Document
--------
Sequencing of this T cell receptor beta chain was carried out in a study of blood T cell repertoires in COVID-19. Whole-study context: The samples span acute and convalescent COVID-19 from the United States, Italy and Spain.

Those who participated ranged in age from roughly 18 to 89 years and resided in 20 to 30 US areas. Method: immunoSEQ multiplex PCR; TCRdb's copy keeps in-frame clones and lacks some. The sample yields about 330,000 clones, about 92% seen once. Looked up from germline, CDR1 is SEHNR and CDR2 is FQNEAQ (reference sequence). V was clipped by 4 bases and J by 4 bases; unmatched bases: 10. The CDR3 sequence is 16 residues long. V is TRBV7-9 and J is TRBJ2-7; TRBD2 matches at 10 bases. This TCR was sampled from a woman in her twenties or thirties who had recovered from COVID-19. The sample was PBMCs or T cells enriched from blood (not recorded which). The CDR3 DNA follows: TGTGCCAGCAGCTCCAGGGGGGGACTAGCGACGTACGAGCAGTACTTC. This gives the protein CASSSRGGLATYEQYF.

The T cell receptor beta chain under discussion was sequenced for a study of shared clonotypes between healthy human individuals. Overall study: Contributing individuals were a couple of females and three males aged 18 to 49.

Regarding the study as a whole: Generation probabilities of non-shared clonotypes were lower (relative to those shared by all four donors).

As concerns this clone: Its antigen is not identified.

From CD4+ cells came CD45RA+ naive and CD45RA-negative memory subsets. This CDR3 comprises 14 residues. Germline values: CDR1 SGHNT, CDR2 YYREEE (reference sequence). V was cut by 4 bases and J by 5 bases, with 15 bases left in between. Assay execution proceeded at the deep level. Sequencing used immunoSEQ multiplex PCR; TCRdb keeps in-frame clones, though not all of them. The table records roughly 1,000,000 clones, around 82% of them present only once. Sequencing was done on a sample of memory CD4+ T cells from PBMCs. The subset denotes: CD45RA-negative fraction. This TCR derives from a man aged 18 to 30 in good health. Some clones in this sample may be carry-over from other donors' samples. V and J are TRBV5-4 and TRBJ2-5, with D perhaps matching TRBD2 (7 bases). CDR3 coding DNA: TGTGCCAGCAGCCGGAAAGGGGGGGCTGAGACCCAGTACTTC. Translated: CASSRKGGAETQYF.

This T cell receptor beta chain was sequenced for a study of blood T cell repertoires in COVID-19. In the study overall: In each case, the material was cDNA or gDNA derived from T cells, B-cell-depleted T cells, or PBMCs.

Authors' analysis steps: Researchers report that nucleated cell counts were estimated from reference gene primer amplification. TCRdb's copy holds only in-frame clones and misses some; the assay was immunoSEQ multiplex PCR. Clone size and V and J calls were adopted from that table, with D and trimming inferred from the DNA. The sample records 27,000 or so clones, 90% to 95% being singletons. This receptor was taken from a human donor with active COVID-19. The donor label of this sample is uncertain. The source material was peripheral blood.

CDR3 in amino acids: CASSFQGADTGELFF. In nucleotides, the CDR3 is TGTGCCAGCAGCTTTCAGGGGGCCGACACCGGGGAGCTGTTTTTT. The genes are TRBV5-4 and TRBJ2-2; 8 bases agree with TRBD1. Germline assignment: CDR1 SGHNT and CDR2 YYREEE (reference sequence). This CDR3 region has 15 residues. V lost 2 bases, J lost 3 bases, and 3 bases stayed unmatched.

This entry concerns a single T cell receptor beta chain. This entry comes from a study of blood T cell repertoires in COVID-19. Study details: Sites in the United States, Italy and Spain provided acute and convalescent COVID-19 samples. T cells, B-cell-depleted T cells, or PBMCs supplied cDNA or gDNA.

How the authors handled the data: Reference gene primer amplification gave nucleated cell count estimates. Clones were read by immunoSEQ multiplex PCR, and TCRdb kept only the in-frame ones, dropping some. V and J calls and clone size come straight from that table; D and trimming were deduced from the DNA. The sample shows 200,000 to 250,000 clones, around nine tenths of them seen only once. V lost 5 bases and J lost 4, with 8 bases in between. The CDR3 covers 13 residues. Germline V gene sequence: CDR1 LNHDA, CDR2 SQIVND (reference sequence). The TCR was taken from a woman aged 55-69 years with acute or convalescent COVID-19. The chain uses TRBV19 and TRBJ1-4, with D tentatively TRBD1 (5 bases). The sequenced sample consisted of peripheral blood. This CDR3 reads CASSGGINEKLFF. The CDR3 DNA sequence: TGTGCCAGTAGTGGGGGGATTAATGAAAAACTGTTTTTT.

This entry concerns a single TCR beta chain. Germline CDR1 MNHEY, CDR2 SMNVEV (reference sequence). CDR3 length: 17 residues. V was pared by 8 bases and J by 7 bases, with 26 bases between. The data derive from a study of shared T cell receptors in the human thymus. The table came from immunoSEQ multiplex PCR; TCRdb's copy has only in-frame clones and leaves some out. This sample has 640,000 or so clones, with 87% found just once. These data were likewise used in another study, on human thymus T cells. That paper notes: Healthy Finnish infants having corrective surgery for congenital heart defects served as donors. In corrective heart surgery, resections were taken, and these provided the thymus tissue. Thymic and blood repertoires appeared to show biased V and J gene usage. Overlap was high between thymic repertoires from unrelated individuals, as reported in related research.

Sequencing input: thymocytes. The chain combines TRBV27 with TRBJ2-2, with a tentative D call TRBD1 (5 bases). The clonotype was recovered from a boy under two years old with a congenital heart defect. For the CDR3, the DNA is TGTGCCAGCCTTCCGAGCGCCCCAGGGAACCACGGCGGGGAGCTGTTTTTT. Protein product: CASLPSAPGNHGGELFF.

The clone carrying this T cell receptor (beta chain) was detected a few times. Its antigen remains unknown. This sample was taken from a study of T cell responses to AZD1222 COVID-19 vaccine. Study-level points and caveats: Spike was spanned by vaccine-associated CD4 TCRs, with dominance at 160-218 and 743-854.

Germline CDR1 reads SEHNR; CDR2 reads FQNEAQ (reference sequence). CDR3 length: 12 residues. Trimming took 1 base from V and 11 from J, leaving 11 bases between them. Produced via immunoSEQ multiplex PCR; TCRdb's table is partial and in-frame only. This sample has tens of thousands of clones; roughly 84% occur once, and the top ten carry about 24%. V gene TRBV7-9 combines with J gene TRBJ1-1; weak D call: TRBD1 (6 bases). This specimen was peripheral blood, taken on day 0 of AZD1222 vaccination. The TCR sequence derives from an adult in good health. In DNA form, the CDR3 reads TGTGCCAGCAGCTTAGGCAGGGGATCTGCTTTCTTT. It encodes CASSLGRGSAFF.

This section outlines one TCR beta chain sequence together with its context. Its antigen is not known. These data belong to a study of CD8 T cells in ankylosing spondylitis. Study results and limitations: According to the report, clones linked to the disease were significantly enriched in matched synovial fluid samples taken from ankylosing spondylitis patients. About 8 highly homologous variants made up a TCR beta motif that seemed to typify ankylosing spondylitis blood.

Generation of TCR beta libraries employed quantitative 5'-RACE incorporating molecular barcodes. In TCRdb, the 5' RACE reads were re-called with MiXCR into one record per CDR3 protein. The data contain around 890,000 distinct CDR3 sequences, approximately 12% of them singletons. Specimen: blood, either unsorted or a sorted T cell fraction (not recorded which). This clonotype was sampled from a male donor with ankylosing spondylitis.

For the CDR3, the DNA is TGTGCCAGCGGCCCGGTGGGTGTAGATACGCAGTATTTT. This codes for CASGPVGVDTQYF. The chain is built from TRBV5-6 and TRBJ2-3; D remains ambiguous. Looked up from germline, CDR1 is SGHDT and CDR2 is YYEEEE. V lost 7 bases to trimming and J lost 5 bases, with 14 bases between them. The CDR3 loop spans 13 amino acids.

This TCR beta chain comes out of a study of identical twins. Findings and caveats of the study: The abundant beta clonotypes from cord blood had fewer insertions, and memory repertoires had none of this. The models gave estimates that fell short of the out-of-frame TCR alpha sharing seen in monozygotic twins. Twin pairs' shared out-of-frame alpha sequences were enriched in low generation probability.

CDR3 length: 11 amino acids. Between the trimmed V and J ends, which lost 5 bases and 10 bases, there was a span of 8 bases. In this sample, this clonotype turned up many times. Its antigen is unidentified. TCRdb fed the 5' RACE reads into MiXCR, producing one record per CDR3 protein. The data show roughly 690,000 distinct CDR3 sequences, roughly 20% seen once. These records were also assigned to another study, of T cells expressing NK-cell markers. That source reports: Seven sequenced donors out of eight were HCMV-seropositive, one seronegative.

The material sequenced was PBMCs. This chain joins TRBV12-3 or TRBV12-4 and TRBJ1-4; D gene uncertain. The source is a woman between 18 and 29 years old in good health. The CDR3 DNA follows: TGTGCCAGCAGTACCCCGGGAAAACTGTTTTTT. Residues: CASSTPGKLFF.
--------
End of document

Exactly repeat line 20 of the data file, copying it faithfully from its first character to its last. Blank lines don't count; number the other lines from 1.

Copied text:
CDR3 length: 11 amino acids. Between the trimmed V and J ends, which lost 5 bases and 10 bases, there was a span of 8 bases. In this sample, this clonotype turned up many times. Its antigen is unidentified. TCRdb fed the 5' RACE reads into MiXCR, producing one record per CDR3 protein. The data show roughly 690,000 distinct CDR3 sequences, roughly 20% seen once. These records were also assigned to another study, of T cells expressing NK-cell markers. That source reports: Seven sequenced donors out of eight were HCMV-seropositive, one seronegative.